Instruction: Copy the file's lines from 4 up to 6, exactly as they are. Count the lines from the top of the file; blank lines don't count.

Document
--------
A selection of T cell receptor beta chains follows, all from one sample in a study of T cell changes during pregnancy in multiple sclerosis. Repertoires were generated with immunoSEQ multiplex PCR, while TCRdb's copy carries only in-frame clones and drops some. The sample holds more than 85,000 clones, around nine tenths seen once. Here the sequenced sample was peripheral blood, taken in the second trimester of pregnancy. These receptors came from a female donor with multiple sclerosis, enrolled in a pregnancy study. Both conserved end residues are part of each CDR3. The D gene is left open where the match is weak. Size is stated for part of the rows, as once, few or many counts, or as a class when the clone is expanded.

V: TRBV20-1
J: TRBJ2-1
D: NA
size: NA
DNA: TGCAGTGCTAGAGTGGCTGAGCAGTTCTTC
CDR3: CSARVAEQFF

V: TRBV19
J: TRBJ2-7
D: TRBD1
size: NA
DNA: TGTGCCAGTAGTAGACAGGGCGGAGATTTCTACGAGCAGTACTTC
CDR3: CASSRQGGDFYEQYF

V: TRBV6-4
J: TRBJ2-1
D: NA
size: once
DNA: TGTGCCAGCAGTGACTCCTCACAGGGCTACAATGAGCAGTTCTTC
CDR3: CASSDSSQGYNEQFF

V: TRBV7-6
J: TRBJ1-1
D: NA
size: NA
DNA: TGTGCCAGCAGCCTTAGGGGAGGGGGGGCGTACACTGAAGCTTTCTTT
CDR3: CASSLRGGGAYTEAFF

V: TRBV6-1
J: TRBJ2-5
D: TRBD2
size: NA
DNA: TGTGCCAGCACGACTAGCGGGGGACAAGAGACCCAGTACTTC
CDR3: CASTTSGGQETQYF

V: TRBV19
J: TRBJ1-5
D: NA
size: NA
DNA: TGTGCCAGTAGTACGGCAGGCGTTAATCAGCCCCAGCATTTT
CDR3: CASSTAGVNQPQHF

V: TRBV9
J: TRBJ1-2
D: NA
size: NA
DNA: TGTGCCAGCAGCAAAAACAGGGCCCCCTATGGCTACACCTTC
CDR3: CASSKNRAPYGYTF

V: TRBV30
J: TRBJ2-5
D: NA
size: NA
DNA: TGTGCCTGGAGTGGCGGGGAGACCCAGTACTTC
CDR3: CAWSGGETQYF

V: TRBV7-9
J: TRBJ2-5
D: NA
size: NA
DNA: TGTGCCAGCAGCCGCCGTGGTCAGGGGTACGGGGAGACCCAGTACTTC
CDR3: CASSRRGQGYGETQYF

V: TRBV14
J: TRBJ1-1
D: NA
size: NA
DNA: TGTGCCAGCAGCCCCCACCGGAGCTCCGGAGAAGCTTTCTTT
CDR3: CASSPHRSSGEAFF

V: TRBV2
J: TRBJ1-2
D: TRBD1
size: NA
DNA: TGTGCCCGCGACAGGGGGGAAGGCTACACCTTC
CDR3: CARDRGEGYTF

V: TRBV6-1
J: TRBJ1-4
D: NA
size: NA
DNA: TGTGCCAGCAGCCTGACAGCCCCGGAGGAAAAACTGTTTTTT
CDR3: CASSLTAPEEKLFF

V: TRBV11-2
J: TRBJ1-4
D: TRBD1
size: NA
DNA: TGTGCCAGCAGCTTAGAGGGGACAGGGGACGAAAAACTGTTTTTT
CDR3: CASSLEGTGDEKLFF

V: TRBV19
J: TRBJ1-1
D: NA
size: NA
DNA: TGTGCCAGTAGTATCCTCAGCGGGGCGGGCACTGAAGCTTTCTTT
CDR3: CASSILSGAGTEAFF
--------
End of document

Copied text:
D: NA
size: NA
DNA: TGCAGTGCTAGAGTGGCTGAGCAGTTCTTC